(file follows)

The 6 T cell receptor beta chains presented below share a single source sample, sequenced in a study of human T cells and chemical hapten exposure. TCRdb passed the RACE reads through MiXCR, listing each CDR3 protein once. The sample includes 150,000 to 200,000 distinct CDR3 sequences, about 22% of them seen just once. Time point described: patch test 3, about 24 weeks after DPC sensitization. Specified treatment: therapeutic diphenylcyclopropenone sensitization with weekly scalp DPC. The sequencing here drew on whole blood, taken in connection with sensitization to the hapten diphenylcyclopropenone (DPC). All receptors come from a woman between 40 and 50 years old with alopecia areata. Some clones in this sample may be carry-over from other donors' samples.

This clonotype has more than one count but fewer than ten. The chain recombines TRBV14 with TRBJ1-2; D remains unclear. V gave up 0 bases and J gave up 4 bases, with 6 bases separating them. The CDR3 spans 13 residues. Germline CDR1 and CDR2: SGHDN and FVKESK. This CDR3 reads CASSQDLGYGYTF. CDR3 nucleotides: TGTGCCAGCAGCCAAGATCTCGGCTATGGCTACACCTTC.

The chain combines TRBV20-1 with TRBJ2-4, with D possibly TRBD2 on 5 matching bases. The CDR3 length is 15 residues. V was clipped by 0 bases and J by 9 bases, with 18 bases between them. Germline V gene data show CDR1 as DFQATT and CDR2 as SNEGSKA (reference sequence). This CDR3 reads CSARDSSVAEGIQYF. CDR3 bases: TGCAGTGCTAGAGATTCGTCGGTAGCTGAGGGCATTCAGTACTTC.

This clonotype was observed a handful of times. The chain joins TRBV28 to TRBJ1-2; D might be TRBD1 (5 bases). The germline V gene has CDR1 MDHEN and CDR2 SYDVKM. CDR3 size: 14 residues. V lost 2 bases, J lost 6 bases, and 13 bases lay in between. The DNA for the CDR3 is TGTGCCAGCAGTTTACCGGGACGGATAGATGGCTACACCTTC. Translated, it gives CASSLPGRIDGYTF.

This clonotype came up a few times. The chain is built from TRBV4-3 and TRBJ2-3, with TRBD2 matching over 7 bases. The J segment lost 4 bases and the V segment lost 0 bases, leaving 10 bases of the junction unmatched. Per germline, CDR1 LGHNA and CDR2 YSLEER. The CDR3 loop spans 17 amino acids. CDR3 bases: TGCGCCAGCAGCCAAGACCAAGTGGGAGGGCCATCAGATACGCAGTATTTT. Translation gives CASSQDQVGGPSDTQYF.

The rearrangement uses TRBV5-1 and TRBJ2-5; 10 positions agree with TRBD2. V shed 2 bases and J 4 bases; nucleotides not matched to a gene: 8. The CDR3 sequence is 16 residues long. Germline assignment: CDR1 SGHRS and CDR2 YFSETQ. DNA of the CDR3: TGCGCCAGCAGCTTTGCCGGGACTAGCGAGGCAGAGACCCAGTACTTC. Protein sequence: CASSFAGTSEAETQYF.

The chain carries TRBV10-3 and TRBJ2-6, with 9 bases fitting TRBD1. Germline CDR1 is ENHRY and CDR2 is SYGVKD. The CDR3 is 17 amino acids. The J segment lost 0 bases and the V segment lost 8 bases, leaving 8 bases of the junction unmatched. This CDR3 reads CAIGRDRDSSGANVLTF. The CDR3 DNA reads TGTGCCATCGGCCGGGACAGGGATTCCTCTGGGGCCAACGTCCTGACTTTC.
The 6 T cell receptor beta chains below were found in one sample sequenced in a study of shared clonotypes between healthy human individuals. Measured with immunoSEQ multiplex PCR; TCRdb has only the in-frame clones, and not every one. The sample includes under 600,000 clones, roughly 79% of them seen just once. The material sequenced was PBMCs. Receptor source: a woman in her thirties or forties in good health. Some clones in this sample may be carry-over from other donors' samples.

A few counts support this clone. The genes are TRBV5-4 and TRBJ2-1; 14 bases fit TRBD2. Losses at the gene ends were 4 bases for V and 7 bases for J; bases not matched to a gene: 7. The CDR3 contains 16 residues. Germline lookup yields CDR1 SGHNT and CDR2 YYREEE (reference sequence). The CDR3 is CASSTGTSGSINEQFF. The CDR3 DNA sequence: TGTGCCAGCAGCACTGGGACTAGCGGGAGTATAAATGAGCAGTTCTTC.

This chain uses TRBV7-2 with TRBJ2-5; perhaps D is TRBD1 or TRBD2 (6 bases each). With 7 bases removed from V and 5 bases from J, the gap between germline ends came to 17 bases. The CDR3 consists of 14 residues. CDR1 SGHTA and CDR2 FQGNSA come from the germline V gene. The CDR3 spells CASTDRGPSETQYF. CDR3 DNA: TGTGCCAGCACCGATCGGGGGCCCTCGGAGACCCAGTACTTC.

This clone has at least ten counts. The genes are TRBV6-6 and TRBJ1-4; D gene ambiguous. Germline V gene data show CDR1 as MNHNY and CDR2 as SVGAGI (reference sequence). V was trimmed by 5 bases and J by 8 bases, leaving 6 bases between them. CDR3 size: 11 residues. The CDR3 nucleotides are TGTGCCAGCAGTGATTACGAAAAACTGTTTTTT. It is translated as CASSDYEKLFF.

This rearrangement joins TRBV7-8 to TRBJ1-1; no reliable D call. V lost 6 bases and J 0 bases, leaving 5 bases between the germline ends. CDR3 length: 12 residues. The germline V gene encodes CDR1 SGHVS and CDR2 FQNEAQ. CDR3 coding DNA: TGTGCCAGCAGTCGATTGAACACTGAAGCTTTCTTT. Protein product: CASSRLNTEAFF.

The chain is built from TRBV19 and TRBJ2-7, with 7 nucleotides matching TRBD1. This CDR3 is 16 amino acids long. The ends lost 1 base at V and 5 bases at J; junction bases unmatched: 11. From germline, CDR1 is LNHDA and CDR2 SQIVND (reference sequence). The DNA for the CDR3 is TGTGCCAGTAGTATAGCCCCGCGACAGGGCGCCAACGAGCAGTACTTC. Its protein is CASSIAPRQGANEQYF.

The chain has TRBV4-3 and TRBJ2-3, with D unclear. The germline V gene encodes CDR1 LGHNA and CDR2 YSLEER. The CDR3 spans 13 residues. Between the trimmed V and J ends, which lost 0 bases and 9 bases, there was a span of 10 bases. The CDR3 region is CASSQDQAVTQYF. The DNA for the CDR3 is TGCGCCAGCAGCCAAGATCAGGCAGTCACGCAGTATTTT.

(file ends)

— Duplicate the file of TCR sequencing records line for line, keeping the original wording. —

The 6 T cell receptor beta chains presented below share a single source sample, sequenced in a study of human T cells and chemical hapten exposure. TCRdb passed the RACE reads through MiXCR, listing each CDR3 protein once. The sample includes 150,000 to 200,000 distinct CDR3 sequences, about 22% of them seen just once. Time point described: patch test 3, about 24 weeks after DPC sensitization. Specified treatment: therapeutic diphenylcyclopropenone sensitization with weekly scalp DPC. The sequencing here drew on whole blood, taken in connection with sensitization to the hapten diphenylcyclopropenone (DPC). All receptors come from a woman between 40 and 50 years old with alopecia areata. Some clones in this sample may be carry-over from other donors' samples.

This clonotype has more than one count but fewer than ten. The chain recombines TRBV14 with TRBJ1-2; D remains unclear. V gave up 0 bases and J gave up 4 bases, with 6 bases separating them. The CDR3 spans 13 residues. Germline CDR1 and CDR2: SGHDN and FVKESK. This CDR3 reads CASSQDLGYGYTF. CDR3 nucleotides: TGTGCCAGCAGCCAAGATCTCGGCTATGGCTACACCTTC.

The chain combines TRBV20-1 with TRBJ2-4, with D possibly TRBD2 on 5 matching bases. The CDR3 length is 15 residues. V was clipped by 0 bases and J by 9 bases, with 18 bases between them. Germline V gene data show CDR1 as DFQATT and CDR2 as SNEGSKA (reference sequence). This CDR3 reads CSARDSSVAEGIQYF. CDR3 bases: TGCAGTGCTAGAGATTCGTCGGTAGCTGAGGGCATTCAGTACTTC.

This clonotype was observed a handful of times. The chain joins TRBV28 to TRBJ1-2; D might be TRBD1 (5 bases). The germline V gene has CDR1 MDHEN and CDR2 SYDVKM. CDR3 size: 14 residues. V lost 2 bases, J lost 6 bases, and 13 bases lay in between. The DNA for the CDR3 is TGTGCCAGCAGTTTACCGGGACGGATAGATGGCTACACCTTC. Translated, it gives CASSLPGRIDGYTF.

This clonotype came up a few times. The chain is built from TRBV4-3 and TRBJ2-3, with TRBD2 matching over 7 bases. The J segment lost 4 bases and the V segment lost 0 bases, leaving 10 bases of the junction unmatched. Per germline, CDR1 LGHNA and CDR2 YSLEER. The CDR3 loop spans 17 amino acids. CDR3 bases: TGCGCCAGCAGCCAAGACCAAGTGGGAGGGCCATCAGATACGCAGTATTTT. Translation gives CASSQDQVGGPSDTQYF.

The rearrangement uses TRBV5-1 and TRBJ2-5; 10 positions agree with TRBD2. V shed 2 bases and J 4 bases; nucleotides not matched to a gene: 8. The CDR3 sequence is 16 residues long. Germline assignment: CDR1 SGHRS and CDR2 YFSETQ. DNA of the CDR3: TGCGCCAGCAGCTTTGCCGGGACTAGCGAGGCAGAGACCCAGTACTTC. Protein sequence: CASSFAGTSEAETQYF.

The chain carries TRBV10-3 and TRBJ2-6, with 9 bases fitting TRBD1. Germline CDR1 is ENHRY and CDR2 is SYGVKD. The CDR3 is 17 amino acids. The J segment lost 0 bases and the V segment lost 8 bases, leaving 8 bases of the junction unmatched. This CDR3 reads CAIGRDRDSSGANVLTF. The CDR3 DNA reads TGTGCCATCGGCCGGGACAGGGATTCCTCTGGGGCCAACGTCCTGACTTTC.
The 6 T cell receptor beta chains below were found in one sample sequenced in a study of shared clonotypes between healthy human individuals. Measured with immunoSEQ multiplex PCR; TCRdb has only the in-frame clones, and not every one. The sample includes under 600,000 clones, roughly 79% of them seen just once. The material sequenced was PBMCs. Receptor source: a woman in her thirties or forties in good health. Some clones in this sample may be carry-over from other donors' samples.

A few counts support this clone. The genes are TRBV5-4 and TRBJ2-1; 14 bases fit TRBD2. Losses at the gene ends were 4 bases for V and 7 bases for J; bases not matched to a gene: 7. The CDR3 contains 16 residues. Germline lookup yields CDR1 SGHNT and CDR2 YYREEE (reference sequence). The CDR3 is CASSTGTSGSINEQFF. The CDR3 DNA sequence: TGTGCCAGCAGCACTGGGACTAGCGGGAGTATAAATGAGCAGTTCTTC.

This chain uses TRBV7-2 with TRBJ2-5; perhaps D is TRBD1 or TRBD2 (6 bases each). With 7 bases removed from V and 5 bases from J, the gap between germline ends came to 17 bases. The CDR3 consists of 14 residues. CDR1 SGHTA and CDR2 FQGNSA come from the germline V gene. The CDR3 spells CASTDRGPSETQYF. CDR3 DNA: TGTGCCAGCACCGATCGGGGGCCCTCGGAGACCCAGTACTTC.

This clone has at least ten counts. The genes are TRBV6-6 and TRBJ1-4; D gene ambiguous. Germline V gene data show CDR1 as MNHNY and CDR2 as SVGAGI (reference sequence). V was trimmed by 5 bases and J by 8 bases, leaving 6 bases between them. CDR3 size: 11 residues. The CDR3 nucleotides are TGTGCCAGCAGTGATTACGAAAAACTGTTTTTT. It is translated as CASSDYEKLFF.

This rearrangement joins TRBV7-8 to TRBJ1-1; no reliable D call. V lost 6 bases and J 0 bases, leaving 5 bases between the germline ends. CDR3 length: 12 residues. The germline V gene encodes CDR1 SGHVS and CDR2 FQNEAQ. CDR3 coding DNA: TGTGCCAGCAGTCGATTGAACACTGAAGCTTTCTTT. Protein product: CASSRLNTEAFF.

The chain is built from TRBV19 and TRBJ2-7, with 7 nucleotides matching TRBD1. This CDR3 is 16 amino acids long. The ends lost 1 base at V and 5 bases at J; junction bases unmatched: 11. From germline, CDR1 is LNHDA and CDR2 SQIVND (reference sequence). The DNA for the CDR3 is TGTGCCAGTAGTATAGCCCCGCGACAGGGCGCCAACGAGCAGTACTTC. Its protein is CASSIAPRQGANEQYF.

The chain has TRBV4-3 and TRBJ2-3, with D unclear. The germline V gene encodes CDR1 LGHNA and CDR2 YSLEER. The CDR3 spans 13 residues. Between the trimmed V and J ends, which lost 0 bases and 9 bases, there was a span of 10 bases. The CDR3 region is CASSQDQAVTQYF. The DNA for the CDR3 is TGCGCCAGCAGCCAAGATCAGGCAGTCACGCAGTATTTT.